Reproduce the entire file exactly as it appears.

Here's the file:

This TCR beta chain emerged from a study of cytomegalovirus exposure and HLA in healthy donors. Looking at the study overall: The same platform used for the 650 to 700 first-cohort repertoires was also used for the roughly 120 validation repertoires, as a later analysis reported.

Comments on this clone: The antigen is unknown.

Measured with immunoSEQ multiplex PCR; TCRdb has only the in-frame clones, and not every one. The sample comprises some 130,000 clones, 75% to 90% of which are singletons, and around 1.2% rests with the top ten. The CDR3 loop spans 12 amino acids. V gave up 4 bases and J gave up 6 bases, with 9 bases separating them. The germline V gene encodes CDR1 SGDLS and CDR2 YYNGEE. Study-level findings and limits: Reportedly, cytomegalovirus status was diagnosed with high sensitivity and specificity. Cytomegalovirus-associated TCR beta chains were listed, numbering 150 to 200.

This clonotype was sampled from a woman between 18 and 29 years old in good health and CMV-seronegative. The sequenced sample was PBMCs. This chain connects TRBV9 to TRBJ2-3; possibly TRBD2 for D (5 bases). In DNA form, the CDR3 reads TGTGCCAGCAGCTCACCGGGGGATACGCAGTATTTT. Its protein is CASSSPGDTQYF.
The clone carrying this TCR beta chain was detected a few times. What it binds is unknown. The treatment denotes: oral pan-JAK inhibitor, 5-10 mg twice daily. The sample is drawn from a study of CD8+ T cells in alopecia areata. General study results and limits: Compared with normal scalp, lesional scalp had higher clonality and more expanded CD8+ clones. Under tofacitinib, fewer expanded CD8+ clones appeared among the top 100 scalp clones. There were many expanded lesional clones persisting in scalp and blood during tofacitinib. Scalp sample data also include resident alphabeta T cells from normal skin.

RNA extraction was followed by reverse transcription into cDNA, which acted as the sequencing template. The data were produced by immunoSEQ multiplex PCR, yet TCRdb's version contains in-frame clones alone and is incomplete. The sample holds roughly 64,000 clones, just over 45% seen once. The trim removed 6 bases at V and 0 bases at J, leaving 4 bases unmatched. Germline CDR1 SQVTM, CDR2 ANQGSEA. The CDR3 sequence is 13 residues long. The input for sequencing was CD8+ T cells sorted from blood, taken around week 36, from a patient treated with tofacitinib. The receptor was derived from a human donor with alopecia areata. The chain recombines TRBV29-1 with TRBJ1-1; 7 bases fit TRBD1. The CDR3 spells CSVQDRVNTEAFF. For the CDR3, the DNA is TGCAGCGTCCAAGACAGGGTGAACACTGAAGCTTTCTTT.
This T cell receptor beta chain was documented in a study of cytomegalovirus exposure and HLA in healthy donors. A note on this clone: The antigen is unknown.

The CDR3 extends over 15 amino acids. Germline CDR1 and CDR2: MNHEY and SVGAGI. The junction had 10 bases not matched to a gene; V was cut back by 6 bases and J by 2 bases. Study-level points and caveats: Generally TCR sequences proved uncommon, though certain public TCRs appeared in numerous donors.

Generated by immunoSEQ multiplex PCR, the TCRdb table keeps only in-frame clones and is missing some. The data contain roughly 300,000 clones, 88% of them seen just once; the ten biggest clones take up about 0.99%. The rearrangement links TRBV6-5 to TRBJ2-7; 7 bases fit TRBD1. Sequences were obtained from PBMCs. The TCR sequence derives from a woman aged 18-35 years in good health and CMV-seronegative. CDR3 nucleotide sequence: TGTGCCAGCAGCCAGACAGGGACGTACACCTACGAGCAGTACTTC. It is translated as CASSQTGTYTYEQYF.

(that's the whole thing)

This TCR beta chain emerged from a study of cytomegalovirus exposure and HLA in healthy donors. Looking at the study overall: The same platform used for the 650 to 700 first-cohort repertoires was also used for the roughly 120 validation repertoires, as a later analysis reported.

Comments on this clone: The antigen is unknown.

Measured with immunoSEQ multiplex PCR; TCRdb has only the in-frame clones, and not every one. The sample comprises some 130,000 clones, 75% to 90% of which are singletons, and around 1.2% rests with the top ten. The CDR3 loop spans 12 amino acids. V gave up 4 bases and J gave up 6 bases, with 9 bases separating them. The germline V gene encodes CDR1 SGDLS and CDR2 YYNGEE. Study-level findings and limits: Reportedly, cytomegalovirus status was diagnosed with high sensitivity and specificity. Cytomegalovirus-associated TCR beta chains were listed, numbering 150 to 200.

This clonotype was sampled from a woman between 18 and 29 years old in good health and CMV-seronegative. The sequenced sample was PBMCs. This chain connects TRBV9 to TRBJ2-3; possibly TRBD2 for D (5 bases). In DNA form, the CDR3 reads TGTGCCAGCAGCTCACCGGGGGATACGCAGTATTTT. Its protein is CASSSPGDTQYF.
The clone carrying this TCR beta chain was detected a few times. What it binds is unknown. The treatment denotes: oral pan-JAK inhibitor, 5-10 mg twice daily. The sample is drawn from a study of CD8+ T cells in alopecia areata. General study results and limits: Compared with normal scalp, lesional scalp had higher clonality and more expanded CD8+ clones. Under tofacitinib, fewer expanded CD8+ clones appeared among the top 100 scalp clones. There were many expanded lesional clones persisting in scalp and blood during tofacitinib. Scalp sample data also include resident alphabeta T cells from normal skin.

RNA extraction was followed by reverse transcription into cDNA, which acted as the sequencing template. The data were produced by immunoSEQ multiplex PCR, yet TCRdb's version contains in-frame clones alone and is incomplete. The sample holds roughly 64,000 clones, just over 45% seen once. The trim removed 6 bases at V and 0 bases at J, leaving 4 bases unmatched. Germline CDR1 SQVTM, CDR2 ANQGSEA. The CDR3 sequence is 13 residues long. The input for sequencing was CD8+ T cells sorted from blood, taken around week 36, from a patient treated with tofacitinib. The receptor was derived from a human donor with alopecia areata. The chain recombines TRBV29-1 with TRBJ1-1; 7 bases fit TRBD1. The CDR3 spells CSVQDRVNTEAFF. For the CDR3, the DNA is TGCAGCGTCCAAGACAGGGTGAACACTGAAGCTTTCTTT.
This T cell receptor beta chain was documented in a study of cytomegalovirus exposure and HLA in healthy donors. A note on this clone: The antigen is unknown.

The CDR3 extends over 15 amino acids. Germline CDR1 and CDR2: MNHEY and SVGAGI. The junction had 10 bases not matched to a gene; V was cut back by 6 bases and J by 2 bases. Study-level points and caveats: Generally TCR sequences proved uncommon, though certain public TCRs appeared in numerous donors.

Generated by immunoSEQ multiplex PCR, the TCRdb table keeps only in-frame clones and is missing some. The data contain roughly 300,000 clones, 88% of them seen just once; the ten biggest clones take up about 0.99%. The rearrangement links TRBV6-5 to TRBJ2-7; 7 bases fit TRBD1. Sequences were obtained from PBMCs. The TCR sequence derives from a woman aged 18-35 years in good health and CMV-seronegative. CDR3 nucleotide sequence: TGTGCCAGCAGCCAGACAGGGACGTACACCTACGAGCAGTACTTC. It is translated as CASSQTGTYTYEQYF.